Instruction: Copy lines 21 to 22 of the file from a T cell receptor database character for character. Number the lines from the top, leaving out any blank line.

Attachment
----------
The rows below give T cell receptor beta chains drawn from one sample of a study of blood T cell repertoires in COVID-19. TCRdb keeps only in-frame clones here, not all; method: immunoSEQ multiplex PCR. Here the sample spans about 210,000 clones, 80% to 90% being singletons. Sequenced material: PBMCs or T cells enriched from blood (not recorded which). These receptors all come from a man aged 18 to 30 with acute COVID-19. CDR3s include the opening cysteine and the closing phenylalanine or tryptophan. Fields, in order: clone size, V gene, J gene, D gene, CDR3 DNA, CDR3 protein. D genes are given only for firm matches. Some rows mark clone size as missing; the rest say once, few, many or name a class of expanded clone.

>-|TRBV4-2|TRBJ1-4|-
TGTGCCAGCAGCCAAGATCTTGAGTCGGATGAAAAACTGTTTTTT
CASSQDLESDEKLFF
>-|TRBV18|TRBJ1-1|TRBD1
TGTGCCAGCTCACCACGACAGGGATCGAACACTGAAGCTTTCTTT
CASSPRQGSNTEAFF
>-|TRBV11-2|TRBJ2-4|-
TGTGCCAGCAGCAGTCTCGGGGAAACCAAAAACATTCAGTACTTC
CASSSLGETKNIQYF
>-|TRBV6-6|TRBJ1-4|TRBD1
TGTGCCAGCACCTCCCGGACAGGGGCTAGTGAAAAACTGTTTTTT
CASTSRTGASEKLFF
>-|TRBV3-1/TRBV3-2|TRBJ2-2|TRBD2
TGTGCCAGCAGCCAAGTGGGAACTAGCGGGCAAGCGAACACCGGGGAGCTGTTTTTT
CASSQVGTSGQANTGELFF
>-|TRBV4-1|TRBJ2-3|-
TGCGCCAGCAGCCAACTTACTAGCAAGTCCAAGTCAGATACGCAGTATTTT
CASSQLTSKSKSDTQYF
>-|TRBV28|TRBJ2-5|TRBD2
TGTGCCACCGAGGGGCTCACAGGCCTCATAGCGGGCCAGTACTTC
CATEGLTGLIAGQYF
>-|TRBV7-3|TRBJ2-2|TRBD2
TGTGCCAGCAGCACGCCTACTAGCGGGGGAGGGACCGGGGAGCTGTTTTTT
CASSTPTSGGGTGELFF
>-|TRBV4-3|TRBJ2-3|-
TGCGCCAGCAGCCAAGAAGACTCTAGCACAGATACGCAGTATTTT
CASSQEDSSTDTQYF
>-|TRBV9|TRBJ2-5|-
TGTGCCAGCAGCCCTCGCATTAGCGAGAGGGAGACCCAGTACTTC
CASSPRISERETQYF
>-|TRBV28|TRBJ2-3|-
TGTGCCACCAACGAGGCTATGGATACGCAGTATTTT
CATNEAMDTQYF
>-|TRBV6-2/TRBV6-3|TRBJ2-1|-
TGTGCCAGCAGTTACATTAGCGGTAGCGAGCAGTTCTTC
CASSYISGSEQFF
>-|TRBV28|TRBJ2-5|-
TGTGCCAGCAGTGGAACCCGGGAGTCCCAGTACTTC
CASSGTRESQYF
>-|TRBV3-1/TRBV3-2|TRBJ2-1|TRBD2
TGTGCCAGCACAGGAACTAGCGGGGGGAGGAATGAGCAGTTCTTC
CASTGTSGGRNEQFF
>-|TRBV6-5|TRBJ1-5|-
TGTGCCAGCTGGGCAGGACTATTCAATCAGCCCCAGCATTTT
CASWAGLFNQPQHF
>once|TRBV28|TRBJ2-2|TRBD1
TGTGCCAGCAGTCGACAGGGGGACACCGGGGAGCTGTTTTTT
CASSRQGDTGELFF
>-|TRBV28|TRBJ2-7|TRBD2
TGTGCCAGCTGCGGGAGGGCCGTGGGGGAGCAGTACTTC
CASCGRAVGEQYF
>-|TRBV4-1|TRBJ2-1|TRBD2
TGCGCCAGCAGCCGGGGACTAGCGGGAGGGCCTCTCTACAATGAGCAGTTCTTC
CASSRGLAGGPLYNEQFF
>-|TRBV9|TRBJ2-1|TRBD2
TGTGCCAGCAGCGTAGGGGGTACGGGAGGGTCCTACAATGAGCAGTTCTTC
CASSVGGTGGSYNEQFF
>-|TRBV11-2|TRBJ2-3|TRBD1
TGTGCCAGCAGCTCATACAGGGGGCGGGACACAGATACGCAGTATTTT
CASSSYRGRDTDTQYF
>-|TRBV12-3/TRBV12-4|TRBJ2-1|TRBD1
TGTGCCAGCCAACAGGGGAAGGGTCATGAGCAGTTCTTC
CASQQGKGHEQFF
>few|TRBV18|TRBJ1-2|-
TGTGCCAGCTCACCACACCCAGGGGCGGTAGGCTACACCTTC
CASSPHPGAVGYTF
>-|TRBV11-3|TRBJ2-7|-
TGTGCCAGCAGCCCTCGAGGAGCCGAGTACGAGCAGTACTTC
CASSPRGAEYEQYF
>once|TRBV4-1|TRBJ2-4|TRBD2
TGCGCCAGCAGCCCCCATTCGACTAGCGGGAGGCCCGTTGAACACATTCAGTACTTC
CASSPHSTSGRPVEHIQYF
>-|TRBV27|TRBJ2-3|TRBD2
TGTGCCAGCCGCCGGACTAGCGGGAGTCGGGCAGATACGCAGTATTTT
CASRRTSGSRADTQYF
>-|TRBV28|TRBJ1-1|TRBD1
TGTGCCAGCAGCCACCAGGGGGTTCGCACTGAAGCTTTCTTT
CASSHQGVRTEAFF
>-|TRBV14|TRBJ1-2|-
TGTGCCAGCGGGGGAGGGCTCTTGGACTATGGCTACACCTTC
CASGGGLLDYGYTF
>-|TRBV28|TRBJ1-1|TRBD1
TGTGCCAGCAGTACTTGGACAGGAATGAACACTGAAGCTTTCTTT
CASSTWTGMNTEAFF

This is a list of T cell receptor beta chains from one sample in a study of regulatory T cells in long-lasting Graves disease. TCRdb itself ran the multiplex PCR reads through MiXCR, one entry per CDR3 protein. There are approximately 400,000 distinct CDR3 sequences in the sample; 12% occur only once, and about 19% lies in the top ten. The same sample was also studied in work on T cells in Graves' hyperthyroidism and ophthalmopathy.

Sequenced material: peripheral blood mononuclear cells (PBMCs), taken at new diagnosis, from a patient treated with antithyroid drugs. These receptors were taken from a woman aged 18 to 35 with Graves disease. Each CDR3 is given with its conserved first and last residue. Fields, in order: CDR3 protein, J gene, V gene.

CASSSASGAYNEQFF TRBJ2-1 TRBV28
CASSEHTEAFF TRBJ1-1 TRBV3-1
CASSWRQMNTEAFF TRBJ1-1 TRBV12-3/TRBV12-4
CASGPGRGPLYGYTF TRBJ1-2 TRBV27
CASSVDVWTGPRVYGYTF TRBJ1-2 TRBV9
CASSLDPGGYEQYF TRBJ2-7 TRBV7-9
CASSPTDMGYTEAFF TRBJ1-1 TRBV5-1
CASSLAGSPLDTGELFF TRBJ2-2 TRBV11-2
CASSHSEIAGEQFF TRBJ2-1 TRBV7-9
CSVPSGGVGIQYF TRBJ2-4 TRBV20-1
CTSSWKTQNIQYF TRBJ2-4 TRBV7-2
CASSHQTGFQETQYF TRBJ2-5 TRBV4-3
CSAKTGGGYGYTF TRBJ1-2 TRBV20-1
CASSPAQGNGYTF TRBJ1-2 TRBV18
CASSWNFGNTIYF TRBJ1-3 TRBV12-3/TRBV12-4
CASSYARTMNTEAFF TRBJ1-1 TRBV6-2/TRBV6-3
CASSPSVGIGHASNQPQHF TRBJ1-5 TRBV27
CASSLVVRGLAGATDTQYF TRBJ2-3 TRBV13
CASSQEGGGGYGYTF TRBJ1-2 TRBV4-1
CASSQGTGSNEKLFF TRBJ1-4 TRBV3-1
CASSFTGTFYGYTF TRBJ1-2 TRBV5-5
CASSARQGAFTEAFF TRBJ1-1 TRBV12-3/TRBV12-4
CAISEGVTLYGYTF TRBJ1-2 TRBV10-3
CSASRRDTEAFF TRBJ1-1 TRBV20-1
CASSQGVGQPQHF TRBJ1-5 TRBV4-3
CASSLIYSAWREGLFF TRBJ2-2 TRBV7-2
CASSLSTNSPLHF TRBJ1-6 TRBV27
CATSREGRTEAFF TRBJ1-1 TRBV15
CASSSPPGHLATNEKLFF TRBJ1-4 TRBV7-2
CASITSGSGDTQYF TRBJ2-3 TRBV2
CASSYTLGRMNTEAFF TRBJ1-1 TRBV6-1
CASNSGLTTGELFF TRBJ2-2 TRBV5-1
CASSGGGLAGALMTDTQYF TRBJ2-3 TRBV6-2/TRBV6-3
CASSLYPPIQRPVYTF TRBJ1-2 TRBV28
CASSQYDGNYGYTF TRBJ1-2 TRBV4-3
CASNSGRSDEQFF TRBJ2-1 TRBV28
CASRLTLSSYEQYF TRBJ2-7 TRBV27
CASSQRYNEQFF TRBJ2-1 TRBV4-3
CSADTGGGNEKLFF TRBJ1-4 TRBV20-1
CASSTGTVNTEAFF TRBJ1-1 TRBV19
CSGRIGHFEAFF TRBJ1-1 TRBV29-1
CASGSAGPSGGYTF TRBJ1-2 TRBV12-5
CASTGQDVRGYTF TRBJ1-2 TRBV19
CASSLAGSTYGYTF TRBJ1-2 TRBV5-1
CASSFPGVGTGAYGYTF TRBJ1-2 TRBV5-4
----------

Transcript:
TGTGCCACCGAGGGGCTCACAGGCCTCATAGCGGGCCAGTACTTC
CATEGLTGLIAGQYF